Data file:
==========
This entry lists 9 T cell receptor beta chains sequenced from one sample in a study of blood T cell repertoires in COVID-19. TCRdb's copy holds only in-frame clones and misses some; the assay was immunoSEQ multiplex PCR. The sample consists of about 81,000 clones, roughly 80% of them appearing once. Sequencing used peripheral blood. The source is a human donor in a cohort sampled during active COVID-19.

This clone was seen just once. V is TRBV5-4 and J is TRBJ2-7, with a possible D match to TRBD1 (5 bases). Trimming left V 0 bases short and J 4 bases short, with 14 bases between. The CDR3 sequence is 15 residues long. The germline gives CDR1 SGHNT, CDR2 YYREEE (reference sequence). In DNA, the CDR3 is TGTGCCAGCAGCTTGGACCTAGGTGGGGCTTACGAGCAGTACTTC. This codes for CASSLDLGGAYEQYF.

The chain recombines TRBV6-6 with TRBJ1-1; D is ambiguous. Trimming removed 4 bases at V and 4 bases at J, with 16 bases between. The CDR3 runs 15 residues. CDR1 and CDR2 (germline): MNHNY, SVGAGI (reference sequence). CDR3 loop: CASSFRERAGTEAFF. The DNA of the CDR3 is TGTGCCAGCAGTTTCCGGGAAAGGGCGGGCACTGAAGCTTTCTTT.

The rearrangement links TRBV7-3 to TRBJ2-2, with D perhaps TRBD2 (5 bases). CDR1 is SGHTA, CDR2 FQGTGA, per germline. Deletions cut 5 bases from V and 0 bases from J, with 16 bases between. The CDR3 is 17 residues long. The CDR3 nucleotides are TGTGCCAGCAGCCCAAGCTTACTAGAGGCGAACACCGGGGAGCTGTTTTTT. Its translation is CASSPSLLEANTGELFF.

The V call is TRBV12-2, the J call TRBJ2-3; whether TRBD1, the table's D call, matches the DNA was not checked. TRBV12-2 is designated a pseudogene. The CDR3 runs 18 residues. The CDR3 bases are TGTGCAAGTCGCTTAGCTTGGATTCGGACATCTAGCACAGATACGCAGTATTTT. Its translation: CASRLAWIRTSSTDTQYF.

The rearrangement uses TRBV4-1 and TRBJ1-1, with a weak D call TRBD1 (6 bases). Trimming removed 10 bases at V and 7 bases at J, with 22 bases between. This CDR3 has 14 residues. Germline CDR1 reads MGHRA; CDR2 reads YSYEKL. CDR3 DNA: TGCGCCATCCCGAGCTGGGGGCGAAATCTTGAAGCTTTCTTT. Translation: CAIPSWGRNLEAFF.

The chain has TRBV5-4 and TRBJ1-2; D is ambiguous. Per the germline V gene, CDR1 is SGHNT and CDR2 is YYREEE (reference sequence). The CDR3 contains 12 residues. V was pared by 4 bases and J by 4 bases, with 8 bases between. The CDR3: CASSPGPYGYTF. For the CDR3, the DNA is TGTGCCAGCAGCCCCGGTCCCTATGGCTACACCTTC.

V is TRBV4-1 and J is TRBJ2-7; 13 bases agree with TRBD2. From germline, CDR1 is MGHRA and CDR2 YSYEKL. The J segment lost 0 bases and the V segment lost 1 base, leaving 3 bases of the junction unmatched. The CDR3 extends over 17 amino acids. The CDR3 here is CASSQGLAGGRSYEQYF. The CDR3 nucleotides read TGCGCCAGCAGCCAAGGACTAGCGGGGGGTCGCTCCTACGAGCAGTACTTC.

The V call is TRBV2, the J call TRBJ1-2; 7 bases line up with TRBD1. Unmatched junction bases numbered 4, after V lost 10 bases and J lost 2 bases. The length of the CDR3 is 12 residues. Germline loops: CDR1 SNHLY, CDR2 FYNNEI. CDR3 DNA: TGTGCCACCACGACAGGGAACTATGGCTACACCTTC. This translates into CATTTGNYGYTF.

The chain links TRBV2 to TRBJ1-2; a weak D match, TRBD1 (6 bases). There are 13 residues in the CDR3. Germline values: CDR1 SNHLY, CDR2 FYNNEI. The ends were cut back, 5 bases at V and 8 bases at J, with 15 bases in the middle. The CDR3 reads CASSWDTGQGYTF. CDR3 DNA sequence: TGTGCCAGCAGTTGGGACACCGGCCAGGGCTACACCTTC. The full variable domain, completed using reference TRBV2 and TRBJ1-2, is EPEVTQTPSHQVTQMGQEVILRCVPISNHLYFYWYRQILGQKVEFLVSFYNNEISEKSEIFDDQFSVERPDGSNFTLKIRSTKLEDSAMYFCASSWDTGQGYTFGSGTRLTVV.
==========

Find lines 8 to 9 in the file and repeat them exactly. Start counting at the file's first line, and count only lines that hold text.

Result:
V is TRBV4-1 and J is TRBJ2-7; 13 bases agree with TRBD2. From germline, CDR1 is MGHRA and CDR2 YSYEKL. The J segment lost 0 bases and the V segment lost 1 base, leaving 3 bases of the junction unmatched. The CDR3 extends over 17 amino acids. The CDR3 here is CASSQGLAGGRSYEQYF. The CDR3 nucleotides read TGCGCCAGCAGCCAAGGACTAGCGGGGGGTCGCTCCTACGAGCAGTACTTC.

The V call is TRBV2, the J call TRBJ1-2; 7 bases line up with TRBD1. Unmatched junction bases numbered 4, after V lost 10 bases and J lost 2 bases. The length of the CDR3 is 12 residues. Germline loops: CDR1 SNHLY, CDR2 FYNNEI. CDR3 DNA: TGTGCCACCACGACAGGGAACTATGGCTACACCTTC. This translates into CATTTGNYGYTF.